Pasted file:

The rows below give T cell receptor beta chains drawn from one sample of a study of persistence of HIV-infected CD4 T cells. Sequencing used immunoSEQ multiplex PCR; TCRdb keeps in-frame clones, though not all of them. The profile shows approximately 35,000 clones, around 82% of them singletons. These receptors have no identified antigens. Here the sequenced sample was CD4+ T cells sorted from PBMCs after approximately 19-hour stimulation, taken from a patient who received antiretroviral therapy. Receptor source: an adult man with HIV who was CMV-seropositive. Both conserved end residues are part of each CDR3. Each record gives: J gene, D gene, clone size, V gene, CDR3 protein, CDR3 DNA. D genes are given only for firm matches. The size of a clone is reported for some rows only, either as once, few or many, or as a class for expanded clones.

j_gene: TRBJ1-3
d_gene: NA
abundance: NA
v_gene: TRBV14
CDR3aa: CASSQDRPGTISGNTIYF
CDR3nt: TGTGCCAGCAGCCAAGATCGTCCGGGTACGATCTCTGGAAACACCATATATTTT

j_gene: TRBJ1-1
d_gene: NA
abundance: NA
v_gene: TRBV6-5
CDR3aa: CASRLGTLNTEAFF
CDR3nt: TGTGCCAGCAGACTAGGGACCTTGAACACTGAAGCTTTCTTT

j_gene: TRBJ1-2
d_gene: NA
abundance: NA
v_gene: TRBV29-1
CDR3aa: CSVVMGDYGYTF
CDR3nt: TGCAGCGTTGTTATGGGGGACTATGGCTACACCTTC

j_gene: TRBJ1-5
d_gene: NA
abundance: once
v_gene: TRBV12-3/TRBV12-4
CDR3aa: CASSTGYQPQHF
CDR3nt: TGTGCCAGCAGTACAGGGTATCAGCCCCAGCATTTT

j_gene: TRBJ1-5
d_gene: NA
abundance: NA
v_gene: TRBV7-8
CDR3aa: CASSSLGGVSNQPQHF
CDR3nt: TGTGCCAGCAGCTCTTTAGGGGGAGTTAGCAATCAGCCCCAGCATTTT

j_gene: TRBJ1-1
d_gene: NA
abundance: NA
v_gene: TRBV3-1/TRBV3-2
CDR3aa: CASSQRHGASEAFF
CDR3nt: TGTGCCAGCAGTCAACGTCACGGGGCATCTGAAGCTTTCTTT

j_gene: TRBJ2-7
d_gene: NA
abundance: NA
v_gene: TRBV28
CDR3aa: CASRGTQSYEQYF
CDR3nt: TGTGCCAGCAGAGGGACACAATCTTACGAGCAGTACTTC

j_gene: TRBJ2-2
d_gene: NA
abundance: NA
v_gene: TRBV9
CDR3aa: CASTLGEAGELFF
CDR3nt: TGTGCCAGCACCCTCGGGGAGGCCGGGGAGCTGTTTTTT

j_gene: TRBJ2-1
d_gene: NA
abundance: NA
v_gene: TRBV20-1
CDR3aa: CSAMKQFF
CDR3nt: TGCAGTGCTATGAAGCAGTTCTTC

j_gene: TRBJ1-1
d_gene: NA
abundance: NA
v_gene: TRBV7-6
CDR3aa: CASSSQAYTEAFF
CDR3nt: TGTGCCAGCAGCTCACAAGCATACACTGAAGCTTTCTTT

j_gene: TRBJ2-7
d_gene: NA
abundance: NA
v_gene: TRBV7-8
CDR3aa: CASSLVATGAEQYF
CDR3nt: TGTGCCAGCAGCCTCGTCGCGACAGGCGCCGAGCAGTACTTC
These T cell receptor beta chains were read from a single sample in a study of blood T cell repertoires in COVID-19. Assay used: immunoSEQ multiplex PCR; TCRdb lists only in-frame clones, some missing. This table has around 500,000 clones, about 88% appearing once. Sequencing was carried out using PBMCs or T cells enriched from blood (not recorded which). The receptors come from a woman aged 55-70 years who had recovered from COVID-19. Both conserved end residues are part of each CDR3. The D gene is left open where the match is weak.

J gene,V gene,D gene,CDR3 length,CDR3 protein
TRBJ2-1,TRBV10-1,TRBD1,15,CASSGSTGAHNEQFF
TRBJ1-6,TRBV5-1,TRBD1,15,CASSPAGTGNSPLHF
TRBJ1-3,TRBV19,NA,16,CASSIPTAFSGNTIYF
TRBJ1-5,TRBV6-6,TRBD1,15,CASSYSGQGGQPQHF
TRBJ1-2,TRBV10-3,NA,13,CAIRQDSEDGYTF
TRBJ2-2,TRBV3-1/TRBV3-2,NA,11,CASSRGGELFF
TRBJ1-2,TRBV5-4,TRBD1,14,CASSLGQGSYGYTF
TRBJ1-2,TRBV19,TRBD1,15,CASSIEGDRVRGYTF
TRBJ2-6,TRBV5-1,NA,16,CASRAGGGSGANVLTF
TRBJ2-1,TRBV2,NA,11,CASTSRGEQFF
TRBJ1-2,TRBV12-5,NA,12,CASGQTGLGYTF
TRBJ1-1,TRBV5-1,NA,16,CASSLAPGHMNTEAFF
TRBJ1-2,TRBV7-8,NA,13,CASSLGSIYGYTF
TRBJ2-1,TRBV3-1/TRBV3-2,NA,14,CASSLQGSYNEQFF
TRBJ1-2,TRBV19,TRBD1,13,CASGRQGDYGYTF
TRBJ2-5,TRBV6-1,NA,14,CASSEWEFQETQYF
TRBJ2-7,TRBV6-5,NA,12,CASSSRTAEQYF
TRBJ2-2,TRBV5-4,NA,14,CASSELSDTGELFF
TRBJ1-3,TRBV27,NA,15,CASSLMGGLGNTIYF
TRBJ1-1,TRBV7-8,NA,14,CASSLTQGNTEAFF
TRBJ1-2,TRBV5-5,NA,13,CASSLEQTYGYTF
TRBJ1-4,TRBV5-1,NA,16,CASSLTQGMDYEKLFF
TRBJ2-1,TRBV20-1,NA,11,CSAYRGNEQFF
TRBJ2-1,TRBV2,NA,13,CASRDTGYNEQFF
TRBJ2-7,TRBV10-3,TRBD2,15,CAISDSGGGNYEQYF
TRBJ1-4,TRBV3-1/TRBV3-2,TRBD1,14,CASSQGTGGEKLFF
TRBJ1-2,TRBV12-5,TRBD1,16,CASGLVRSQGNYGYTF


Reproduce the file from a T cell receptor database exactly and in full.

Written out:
The rows below give T cell receptor beta chains drawn from one sample of a study of persistence of HIV-infected CD4 T cells. Sequencing used immunoSEQ multiplex PCR; TCRdb keeps in-frame clones, though not all of them. The profile shows approximately 35,000 clones, around 82% of them singletons. These receptors have no identified antigens. Here the sequenced sample was CD4+ T cells sorted from PBMCs after approximately 19-hour stimulation, taken from a patient who received antiretroviral therapy. Receptor source: an adult man with HIV who was CMV-seropositive. Both conserved end residues are part of each CDR3. Each record gives: J gene, D gene, clone size, V gene, CDR3 protein, CDR3 DNA. D genes are given only for firm matches. The size of a clone is reported for some rows only, either as once, few or many, or as a class for expanded clones.

j_gene: TRBJ1-3
d_gene: NA
abundance: NA
v_gene: TRBV14
CDR3aa: CASSQDRPGTISGNTIYF
CDR3nt: TGTGCCAGCAGCCAAGATCGTCCGGGTACGATCTCTGGAAACACCATATATTTT

j_gene: TRBJ1-1
d_gene: NA
abundance: NA
v_gene: TRBV6-5
CDR3aa: CASRLGTLNTEAFF
CDR3nt: TGTGCCAGCAGACTAGGGACCTTGAACACTGAAGCTTTCTTT

j_gene: TRBJ1-2
d_gene: NA
abundance: NA
v_gene: TRBV29-1
CDR3aa: CSVVMGDYGYTF
CDR3nt: TGCAGCGTTGTTATGGGGGACTATGGCTACACCTTC

j_gene: TRBJ1-5
d_gene: NA
abundance: once
v_gene: TRBV12-3/TRBV12-4
CDR3aa: CASSTGYQPQHF
CDR3nt: TGTGCCAGCAGTACAGGGTATCAGCCCCAGCATTTT

j_gene: TRBJ1-5
d_gene: NA
abundance: NA
v_gene: TRBV7-8
CDR3aa: CASSSLGGVSNQPQHF
CDR3nt: TGTGCCAGCAGCTCTTTAGGGGGAGTTAGCAATCAGCCCCAGCATTTT

j_gene: TRBJ1-1
d_gene: NA
abundance: NA
v_gene: TRBV3-1/TRBV3-2
CDR3aa: CASSQRHGASEAFF
CDR3nt: TGTGCCAGCAGTCAACGTCACGGGGCATCTGAAGCTTTCTTT

j_gene: TRBJ2-7
d_gene: NA
abundance: NA
v_gene: TRBV28
CDR3aa: CASRGTQSYEQYF
CDR3nt: TGTGCCAGCAGAGGGACACAATCTTACGAGCAGTACTTC

j_gene: TRBJ2-2
d_gene: NA
abundance: NA
v_gene: TRBV9
CDR3aa: CASTLGEAGELFF
CDR3nt: TGTGCCAGCACCCTCGGGGAGGCCGGGGAGCTGTTTTTT

j_gene: TRBJ2-1
d_gene: NA
abundance: NA
v_gene: TRBV20-1
CDR3aa: CSAMKQFF
CDR3nt: TGCAGTGCTATGAAGCAGTTCTTC

j_gene: TRBJ1-1
d_gene: NA
abundance: NA
v_gene: TRBV7-6
CDR3aa: CASSSQAYTEAFF
CDR3nt: TGTGCCAGCAGCTCACAAGCATACACTGAAGCTTTCTTT

j_gene: TRBJ2-7
d_gene: NA
abundance: NA
v_gene: TRBV7-8
CDR3aa: CASSLVATGAEQYF
CDR3nt: TGTGCCAGCAGCCTCGTCGCGACAGGCGCCGAGCAGTACTTC
These T cell receptor beta chains were read from a single sample in a study of blood T cell repertoires in COVID-19. Assay used: immunoSEQ multiplex PCR; TCRdb lists only in-frame clones, some missing. This table has around 500,000 clones, about 88% appearing once. Sequencing was carried out using PBMCs or T cells enriched from blood (not recorded which). The receptors come from a woman aged 55-70 years who had recovered from COVID-19. Both conserved end residues are part of each CDR3. The D gene is left open where the match is weak.

J gene,V gene,D gene,CDR3 length,CDR3 protein
TRBJ2-1,TRBV10-1,TRBD1,15,CASSGSTGAHNEQFF
TRBJ1-6,TRBV5-1,TRBD1,15,CASSPAGTGNSPLHF
TRBJ1-3,TRBV19,NA,16,CASSIPTAFSGNTIYF
TRBJ1-5,TRBV6-6,TRBD1,15,CASSYSGQGGQPQHF
TRBJ1-2,TRBV10-3,NA,13,CAIRQDSEDGYTF
TRBJ2-2,TRBV3-1/TRBV3-2,NA,11,CASSRGGELFF
TRBJ1-2,TRBV5-4,TRBD1,14,CASSLGQGSYGYTF
TRBJ1-2,TRBV19,TRBD1,15,CASSIEGDRVRGYTF
TRBJ2-6,TRBV5-1,NA,16,CASRAGGGSGANVLTF
TRBJ2-1,TRBV2,NA,11,CASTSRGEQFF
TRBJ1-2,TRBV12-5,NA,12,CASGQTGLGYTF
TRBJ1-1,TRBV5-1,NA,16,CASSLAPGHMNTEAFF
TRBJ1-2,TRBV7-8,NA,13,CASSLGSIYGYTF
TRBJ2-1,TRBV3-1/TRBV3-2,NA,14,CASSLQGSYNEQFF
TRBJ1-2,TRBV19,TRBD1,13,CASGRQGDYGYTF
TRBJ2-5,TRBV6-1,NA,14,CASSEWEFQETQYF
TRBJ2-7,TRBV6-5,NA,12,CASSSRTAEQYF
TRBJ2-2,TRBV5-4,NA,14,CASSELSDTGELFF
TRBJ1-3,TRBV27,NA,15,CASSLMGGLGNTIYF
TRBJ1-1,TRBV7-8,NA,14,CASSLTQGNTEAFF
TRBJ1-2,TRBV5-5,NA,13,CASSLEQTYGYTF
TRBJ1-4,TRBV5-1,NA,16,CASSLTQGMDYEKLFF
TRBJ2-1,TRBV20-1,NA,11,CSAYRGNEQFF
TRBJ2-1,TRBV2,NA,13,CASRDTGYNEQFF
TRBJ2-7,TRBV10-3,TRBD2,15,CAISDSGGGNYEQYF
TRBJ1-4,TRBV3-1/TRBV3-2,TRBD1,14,CASSQGTGGEKLFF
TRBJ1-2,TRBV12-5,TRBD1,16,CASGLVRSQGNYGYTF